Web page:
Report by Umang Kanwat

According to the legal dictionary, an appeal memorandum explains the grounds on which it is desired and why a court hearing has been requested. When the parties to the proceedings are unhappy with the orders or decisions made by the tribunal, they may appeal to the national company law appellate tribunal. This is mentioned in Section 421 of the 2013 Companies Act. The present case of Regal Machine Tools Private … vs Mrs Kaushy Lal & Ors revolves around the same.


M/s. Regal Enterprises, a sole proprietorship business owned by Mr S.M. Mohan Lal, received a one-acre parcel of land bearing Plot No. 39, Bommasandra Industrial Area, Attibele, Hobli, Ankal Taluk, Bangalore, measuring 3948 square metres in exchange for paying a portion of the consideration. The aforementioned allotment was initially given on a “lease basis” for a period of 11 years, and after that, a Sale Deed was to be executed subject to the satisfaction of further requirements. The Balance Payment was to be made after 11 years, it is further noted.

In order to convert the company from a sole “Proprietorship Concern” to a “Private Limited Company” with the name and designation of “M/s. Regal Machine Tools Private Limited,” Mr S.M. Mohanlal had to hold 51% of the company’s “Shares” until the end of the 11-year lease period. This request was granted by KIADB. It is alleged that the Appellants had asked KIADB to execute the Sale Deed and that KIADB had informed them that the Sale Deed would only be done if the Original Allottee, Mr SM Mohanlal, maintained a 51% shareholding, but the Appellants received no answer to their request.


The Appellant’s learned counsel claimed that the Respondents made the offer to buy 2,243 “Equity Shares” for Rs. 53,83,200/-, and the abovementioned consideration amount was given to the appellant by check as part of an MoU on July 1, 2011, but it was never presented and was given back to the respondent. Therefore, no deal has ever been reached to buy 2,243 “Equity Shares.”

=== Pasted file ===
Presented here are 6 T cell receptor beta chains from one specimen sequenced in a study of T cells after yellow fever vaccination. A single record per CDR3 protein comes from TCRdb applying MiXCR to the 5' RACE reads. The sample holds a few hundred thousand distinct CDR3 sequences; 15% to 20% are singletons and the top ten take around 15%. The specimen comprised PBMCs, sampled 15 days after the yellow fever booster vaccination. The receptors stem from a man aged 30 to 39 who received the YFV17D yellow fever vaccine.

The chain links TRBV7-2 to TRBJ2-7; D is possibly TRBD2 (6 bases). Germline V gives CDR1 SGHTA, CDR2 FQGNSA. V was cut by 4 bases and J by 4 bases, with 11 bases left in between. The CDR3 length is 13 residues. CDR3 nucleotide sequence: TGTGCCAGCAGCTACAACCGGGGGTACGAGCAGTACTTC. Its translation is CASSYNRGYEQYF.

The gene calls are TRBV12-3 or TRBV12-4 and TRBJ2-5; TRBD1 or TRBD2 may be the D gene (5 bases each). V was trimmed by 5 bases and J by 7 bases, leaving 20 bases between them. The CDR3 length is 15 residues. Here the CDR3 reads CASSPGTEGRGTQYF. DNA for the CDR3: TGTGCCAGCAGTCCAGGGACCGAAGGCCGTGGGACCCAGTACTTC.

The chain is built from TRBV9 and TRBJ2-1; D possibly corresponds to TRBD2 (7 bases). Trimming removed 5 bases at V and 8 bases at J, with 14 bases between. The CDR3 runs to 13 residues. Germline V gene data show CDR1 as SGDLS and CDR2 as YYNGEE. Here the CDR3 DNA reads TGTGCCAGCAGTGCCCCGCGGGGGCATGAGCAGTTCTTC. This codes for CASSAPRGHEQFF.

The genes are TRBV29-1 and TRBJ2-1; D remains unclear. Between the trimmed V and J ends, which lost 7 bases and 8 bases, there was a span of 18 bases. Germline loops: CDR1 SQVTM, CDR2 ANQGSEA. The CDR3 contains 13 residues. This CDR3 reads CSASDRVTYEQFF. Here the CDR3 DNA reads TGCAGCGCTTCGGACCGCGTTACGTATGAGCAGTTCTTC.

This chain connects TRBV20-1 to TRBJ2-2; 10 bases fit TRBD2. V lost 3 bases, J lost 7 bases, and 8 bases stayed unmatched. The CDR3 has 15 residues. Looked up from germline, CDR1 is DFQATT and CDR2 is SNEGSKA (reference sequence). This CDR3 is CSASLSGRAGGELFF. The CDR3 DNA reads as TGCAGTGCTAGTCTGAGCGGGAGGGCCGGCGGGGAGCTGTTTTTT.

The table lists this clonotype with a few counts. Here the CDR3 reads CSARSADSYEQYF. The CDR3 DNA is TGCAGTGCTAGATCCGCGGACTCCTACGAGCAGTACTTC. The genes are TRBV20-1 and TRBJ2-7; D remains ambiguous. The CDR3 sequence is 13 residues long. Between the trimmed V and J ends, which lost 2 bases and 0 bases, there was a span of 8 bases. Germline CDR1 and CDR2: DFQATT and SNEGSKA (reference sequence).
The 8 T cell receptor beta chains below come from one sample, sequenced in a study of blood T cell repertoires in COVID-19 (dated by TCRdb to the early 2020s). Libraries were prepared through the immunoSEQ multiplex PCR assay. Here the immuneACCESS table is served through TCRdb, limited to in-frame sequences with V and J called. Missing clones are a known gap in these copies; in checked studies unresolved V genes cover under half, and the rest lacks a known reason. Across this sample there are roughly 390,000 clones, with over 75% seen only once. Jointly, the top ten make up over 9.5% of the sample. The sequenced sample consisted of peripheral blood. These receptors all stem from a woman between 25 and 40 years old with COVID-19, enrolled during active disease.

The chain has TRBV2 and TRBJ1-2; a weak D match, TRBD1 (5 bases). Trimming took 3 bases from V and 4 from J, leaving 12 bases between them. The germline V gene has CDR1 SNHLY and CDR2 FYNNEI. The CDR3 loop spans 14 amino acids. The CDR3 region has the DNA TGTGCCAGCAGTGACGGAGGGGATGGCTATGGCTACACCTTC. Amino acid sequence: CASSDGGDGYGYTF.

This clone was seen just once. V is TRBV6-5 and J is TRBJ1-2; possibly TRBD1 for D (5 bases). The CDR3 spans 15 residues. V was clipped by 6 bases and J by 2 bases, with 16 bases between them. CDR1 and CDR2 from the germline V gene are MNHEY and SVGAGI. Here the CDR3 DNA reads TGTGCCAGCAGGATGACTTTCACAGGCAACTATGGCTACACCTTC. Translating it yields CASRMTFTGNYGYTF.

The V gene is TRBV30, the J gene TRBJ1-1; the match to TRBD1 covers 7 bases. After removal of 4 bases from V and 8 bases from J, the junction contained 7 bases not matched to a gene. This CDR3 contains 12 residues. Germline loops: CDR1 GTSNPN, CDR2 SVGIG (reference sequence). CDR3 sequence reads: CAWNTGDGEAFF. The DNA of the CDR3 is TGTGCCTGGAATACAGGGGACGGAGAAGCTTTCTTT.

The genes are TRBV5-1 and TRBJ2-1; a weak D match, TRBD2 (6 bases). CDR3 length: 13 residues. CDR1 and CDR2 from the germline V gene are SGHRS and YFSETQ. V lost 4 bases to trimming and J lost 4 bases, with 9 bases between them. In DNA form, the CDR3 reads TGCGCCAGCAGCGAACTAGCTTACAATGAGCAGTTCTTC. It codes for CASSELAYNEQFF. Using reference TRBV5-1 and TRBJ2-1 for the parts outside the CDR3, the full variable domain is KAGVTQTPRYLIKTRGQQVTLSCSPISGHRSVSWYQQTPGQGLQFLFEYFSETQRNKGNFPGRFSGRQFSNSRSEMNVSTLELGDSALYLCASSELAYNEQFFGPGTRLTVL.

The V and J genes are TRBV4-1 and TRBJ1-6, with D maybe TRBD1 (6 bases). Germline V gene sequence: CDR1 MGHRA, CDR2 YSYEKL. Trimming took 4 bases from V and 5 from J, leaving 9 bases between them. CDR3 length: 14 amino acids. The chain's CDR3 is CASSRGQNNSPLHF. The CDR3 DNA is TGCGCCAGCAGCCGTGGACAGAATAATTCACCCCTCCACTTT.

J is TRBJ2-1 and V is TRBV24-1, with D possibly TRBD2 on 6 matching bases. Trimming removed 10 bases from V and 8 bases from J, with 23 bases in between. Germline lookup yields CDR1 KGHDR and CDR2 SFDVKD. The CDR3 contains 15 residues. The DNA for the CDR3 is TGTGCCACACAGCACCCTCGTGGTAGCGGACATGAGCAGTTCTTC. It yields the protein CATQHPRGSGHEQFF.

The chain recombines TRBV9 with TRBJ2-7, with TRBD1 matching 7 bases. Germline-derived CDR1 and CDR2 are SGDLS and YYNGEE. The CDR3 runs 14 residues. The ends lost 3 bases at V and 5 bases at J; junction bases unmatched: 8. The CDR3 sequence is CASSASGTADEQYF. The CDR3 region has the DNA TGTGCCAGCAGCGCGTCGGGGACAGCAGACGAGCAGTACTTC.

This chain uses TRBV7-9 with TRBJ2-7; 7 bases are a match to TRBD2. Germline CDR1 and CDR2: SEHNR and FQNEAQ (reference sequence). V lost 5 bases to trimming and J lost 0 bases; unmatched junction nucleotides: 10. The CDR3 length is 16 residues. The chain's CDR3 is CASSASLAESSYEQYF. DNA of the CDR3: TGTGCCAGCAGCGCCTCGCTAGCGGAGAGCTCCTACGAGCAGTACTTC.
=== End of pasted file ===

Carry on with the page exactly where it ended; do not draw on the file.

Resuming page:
The Supplementary Agreement that the Appellant had recorded, according to the Respondents, was never ever signed. The Schedule Property was assigned for the purpose of constructing and operating an industrial unit for a period of 11 years, failing which the Sale Deed could not be performed in their favour. This is also important to note. A review of the documentation shows that there is no documentary proof that any transfer of shares was made with the approval of the Respondent or the legal heirs of Late Shri S.M. Mohan Lal, as shown by the pertinent Minutes of the Board Meeting or any other key documents.


The basic goal of the Memorandum of Understanding, it was stated, was for KIADB to allot land in the company’s name and for a check to be written in exchange for shares to be issued, but the same was subject to conditions. No transaction by the Company may be engaged in that would effectively reduce the Shareholding of the Respondents below 51% without the consent of the Respondents, who currently own 51% of the shares.

The Tribunal was of the sincere opinion that the Appellants had violated the Company’s Articles of Association and had not come before the Tribunal with clean hands. This is worth repeating. The well-reasoned order of the National Company Law Tribunal is dismissed as a result because the Tribunal finds no illegality or flaw in it, and the costs of the court are borne by each side separately.


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